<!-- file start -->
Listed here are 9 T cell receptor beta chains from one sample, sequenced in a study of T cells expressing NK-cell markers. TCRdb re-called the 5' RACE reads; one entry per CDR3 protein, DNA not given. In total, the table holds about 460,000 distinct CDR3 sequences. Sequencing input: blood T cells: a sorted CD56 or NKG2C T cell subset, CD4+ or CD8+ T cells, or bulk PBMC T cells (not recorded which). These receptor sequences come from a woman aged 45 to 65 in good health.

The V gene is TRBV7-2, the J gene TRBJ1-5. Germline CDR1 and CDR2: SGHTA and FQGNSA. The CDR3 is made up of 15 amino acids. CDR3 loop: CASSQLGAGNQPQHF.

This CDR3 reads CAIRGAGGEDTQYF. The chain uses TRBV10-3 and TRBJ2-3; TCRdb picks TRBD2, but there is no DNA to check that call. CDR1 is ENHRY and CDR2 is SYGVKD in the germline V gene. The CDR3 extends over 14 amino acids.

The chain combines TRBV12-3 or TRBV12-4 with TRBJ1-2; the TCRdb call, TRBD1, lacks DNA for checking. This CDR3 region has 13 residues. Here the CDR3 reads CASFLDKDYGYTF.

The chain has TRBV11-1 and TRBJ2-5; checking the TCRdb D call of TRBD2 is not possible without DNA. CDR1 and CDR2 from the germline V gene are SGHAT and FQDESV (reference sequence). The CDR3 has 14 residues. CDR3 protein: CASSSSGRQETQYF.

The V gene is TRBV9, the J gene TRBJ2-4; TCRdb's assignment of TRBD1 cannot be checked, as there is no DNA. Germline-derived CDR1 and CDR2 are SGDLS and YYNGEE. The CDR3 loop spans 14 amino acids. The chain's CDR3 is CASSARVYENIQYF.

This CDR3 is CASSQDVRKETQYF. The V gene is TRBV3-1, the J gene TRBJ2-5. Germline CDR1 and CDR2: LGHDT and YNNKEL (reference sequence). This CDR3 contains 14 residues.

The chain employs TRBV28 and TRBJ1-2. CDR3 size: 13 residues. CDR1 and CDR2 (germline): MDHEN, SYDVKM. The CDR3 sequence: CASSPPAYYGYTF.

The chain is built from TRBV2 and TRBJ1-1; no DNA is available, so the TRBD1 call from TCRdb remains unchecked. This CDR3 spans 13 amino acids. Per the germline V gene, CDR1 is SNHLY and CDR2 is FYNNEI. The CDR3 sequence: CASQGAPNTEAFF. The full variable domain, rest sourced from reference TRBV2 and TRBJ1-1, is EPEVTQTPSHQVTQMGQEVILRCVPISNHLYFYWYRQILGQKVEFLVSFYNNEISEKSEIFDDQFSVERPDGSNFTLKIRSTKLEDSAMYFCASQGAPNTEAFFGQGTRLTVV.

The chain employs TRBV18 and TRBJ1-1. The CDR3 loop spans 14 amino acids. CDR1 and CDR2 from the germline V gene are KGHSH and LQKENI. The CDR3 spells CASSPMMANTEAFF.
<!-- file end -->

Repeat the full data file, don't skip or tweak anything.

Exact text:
Listed here are 9 T cell receptor beta chains from one sample, sequenced in a study of T cells expressing NK-cell markers. TCRdb re-called the 5' RACE reads; one entry per CDR3 protein, DNA not given. In total, the table holds about 460,000 distinct CDR3 sequences. Sequencing input: blood T cells: a sorted CD56 or NKG2C T cell subset, CD4+ or CD8+ T cells, or bulk PBMC T cells (not recorded which). These receptor sequences come from a woman aged 45 to 65 in good health.

The V gene is TRBV7-2, the J gene TRBJ1-5. Germline CDR1 and CDR2: SGHTA and FQGNSA. The CDR3 is made up of 15 amino acids. CDR3 loop: CASSQLGAGNQPQHF.

This CDR3 reads CAIRGAGGEDTQYF. The chain uses TRBV10-3 and TRBJ2-3; TCRdb picks TRBD2, but there is no DNA to check that call. CDR1 is ENHRY and CDR2 is SYGVKD in the germline V gene. The CDR3 extends over 14 amino acids.

The chain combines TRBV12-3 or TRBV12-4 with TRBJ1-2; the TCRdb call, TRBD1, lacks DNA for checking. This CDR3 region has 13 residues. Here the CDR3 reads CASFLDKDYGYTF.

The chain has TRBV11-1 and TRBJ2-5; checking the TCRdb D call of TRBD2 is not possible without DNA. CDR1 and CDR2 from the germline V gene are SGHAT and FQDESV (reference sequence). The CDR3 has 14 residues. CDR3 protein: CASSSSGRQETQYF.

The V gene is TRBV9, the J gene TRBJ2-4; TCRdb's assignment of TRBD1 cannot be checked, as there is no DNA. Germline-derived CDR1 and CDR2 are SGDLS and YYNGEE. The CDR3 loop spans 14 amino acids. The chain's CDR3 is CASSARVYENIQYF.

This CDR3 is CASSQDVRKETQYF. The V gene is TRBV3-1, the J gene TRBJ2-5. Germline CDR1 and CDR2: LGHDT and YNNKEL (reference sequence). This CDR3 contains 14 residues.

The chain employs TRBV28 and TRBJ1-2. CDR3 size: 13 residues. CDR1 and CDR2 (germline): MDHEN, SYDVKM. The CDR3 sequence: CASSPPAYYGYTF.

The chain is built from TRBV2 and TRBJ1-1; no DNA is available, so the TRBD1 call from TCRdb remains unchecked. This CDR3 spans 13 amino acids. Per the germline V gene, CDR1 is SNHLY and CDR2 is FYNNEI. The CDR3 sequence: CASQGAPNTEAFF. The full variable domain, rest sourced from reference TRBV2 and TRBJ1-1, is EPEVTQTPSHQVTQMGQEVILRCVPISNHLYFYWYRQILGQKVEFLVSFYNNEISEKSEIFDDQFSVERPDGSNFTLKIRSTKLEDSAMYFCASQGAPNTEAFFGQGTRLTVV.

The chain employs TRBV18 and TRBJ1-1. The CDR3 loop spans 14 amino acids. CDR1 and CDR2 from the germline V gene are KGHSH and LQKENI. The CDR3 spells CASSPMMANTEAFF.